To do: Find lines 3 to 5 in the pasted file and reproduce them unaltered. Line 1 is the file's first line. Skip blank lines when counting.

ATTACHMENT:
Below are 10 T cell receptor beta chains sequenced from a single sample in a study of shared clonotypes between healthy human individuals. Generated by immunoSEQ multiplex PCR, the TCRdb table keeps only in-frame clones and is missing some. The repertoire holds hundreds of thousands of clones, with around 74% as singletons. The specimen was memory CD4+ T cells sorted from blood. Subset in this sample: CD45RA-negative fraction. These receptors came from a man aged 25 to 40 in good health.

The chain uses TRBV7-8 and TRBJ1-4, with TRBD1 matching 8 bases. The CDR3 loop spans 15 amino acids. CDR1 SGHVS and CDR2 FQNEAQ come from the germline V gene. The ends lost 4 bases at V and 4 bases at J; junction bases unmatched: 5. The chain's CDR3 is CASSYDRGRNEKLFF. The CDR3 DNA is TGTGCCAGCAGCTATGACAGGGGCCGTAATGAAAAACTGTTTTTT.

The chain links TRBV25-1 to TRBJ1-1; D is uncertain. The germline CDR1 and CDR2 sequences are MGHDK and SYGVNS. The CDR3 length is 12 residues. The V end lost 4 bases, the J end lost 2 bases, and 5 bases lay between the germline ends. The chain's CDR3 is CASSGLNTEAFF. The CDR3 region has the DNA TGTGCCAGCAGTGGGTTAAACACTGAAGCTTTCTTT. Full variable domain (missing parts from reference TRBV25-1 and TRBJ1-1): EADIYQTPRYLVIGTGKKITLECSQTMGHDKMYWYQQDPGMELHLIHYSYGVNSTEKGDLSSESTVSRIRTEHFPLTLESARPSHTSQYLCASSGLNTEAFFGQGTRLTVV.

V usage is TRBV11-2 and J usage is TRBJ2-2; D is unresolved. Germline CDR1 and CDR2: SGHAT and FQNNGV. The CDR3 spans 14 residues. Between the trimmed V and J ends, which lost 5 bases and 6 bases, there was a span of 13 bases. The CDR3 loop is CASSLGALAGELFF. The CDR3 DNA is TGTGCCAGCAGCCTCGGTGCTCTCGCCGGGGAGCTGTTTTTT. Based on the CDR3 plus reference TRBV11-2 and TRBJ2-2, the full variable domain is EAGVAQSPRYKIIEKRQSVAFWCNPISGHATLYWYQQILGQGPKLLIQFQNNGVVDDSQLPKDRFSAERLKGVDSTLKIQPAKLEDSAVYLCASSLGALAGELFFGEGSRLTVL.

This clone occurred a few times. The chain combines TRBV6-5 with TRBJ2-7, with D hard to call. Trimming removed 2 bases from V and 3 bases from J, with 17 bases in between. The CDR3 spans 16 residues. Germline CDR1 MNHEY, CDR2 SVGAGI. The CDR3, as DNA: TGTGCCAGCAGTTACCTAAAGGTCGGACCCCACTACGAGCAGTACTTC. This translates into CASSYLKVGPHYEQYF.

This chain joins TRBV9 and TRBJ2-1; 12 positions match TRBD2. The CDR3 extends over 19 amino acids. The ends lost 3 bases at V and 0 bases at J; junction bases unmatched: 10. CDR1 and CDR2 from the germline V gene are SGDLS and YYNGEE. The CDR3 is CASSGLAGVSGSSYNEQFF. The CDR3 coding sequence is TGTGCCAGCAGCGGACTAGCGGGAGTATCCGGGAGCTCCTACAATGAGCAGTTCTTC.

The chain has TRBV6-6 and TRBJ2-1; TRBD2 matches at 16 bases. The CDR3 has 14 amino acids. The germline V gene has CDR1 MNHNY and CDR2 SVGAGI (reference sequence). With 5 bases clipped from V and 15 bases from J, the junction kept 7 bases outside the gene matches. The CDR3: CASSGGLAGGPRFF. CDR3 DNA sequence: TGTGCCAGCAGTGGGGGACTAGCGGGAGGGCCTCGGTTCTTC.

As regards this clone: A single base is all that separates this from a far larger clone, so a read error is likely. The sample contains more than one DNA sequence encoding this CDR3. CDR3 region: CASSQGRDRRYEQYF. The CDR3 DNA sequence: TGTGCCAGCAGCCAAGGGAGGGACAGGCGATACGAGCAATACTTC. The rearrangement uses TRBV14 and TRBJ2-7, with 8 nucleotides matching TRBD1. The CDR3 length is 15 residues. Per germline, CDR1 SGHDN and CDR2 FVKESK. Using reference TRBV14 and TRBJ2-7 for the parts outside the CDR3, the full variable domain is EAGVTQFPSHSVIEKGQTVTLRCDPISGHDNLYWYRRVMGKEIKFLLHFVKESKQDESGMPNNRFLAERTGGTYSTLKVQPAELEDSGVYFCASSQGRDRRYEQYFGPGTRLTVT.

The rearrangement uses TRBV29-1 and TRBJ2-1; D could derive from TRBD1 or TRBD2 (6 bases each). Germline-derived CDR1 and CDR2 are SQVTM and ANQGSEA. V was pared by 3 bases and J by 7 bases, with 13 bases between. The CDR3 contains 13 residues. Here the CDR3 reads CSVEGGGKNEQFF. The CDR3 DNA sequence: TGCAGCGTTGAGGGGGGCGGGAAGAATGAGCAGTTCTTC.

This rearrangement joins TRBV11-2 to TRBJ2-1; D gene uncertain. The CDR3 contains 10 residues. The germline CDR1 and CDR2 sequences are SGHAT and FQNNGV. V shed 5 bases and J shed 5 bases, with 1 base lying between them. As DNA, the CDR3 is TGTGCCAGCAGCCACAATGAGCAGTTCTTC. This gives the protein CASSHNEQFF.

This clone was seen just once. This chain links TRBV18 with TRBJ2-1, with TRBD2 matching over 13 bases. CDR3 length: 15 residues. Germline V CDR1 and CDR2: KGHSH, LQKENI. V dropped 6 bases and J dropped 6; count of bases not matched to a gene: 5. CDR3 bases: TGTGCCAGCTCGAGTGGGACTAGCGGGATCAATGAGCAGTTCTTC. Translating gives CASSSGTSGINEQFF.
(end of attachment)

The chain links TRBV25-1 to TRBJ1-1; D is uncertain. The germline CDR1 and CDR2 sequences are MGHDK and SYGVNS. The CDR3 length is 12 residues. The V end lost 4 bases, the J end lost 2 bases, and 5 bases lay between the germline ends. The chain's CDR3 is CASSGLNTEAFF. The CDR3 region has the DNA TGTGCCAGCAGTGGGTTAAACACTGAAGCTTTCTTT. Full variable domain (missing parts from reference TRBV25-1 and TRBJ1-1): EADIYQTPRYLVIGTGKKITLECSQTMGHDKMYWYQQDPGMELHLIHYSYGVNSTEKGDLSSESTVSRIRTEHFPLTLESARPSHTSQYLCASSGLNTEAFFGQGTRLTVV.

V usage is TRBV11-2 and J usage is TRBJ2-2; D is unresolved. Germline CDR1 and CDR2: SGHAT and FQNNGV. The CDR3 spans 14 residues. Between the trimmed V and J ends, which lost 5 bases and 6 bases, there was a span of 13 bases. The CDR3 loop is CASSLGALAGELFF. The CDR3 DNA is TGTGCCAGCAGCCTCGGTGCTCTCGCCGGGGAGCTGTTTTTT. Based on the CDR3 plus reference TRBV11-2 and TRBJ2-2, the full variable domain is EAGVAQSPRYKIIEKRQSVAFWCNPISGHATLYWYQQILGQGPKLLIQFQNNGVVDDSQLPKDRFSAERLKGVDSTLKIQPAKLEDSAVYLCASSLGALAGELFFGEGSRLTVL.

This clone occurred a few times. The chain combines TRBV6-5 with TRBJ2-7, with D hard to call. Trimming removed 2 bases from V and 3 bases from J, with 17 bases in between. The CDR3 spans 16 residues. Germline CDR1 MNHEY, CDR2 SVGAGI. The CDR3, as DNA: TGTGCCAGCAGTTACCTAAAGGTCGGACCCCACTACGAGCAGTACTTC. This translates into CASSYLKVGPHYEQYF.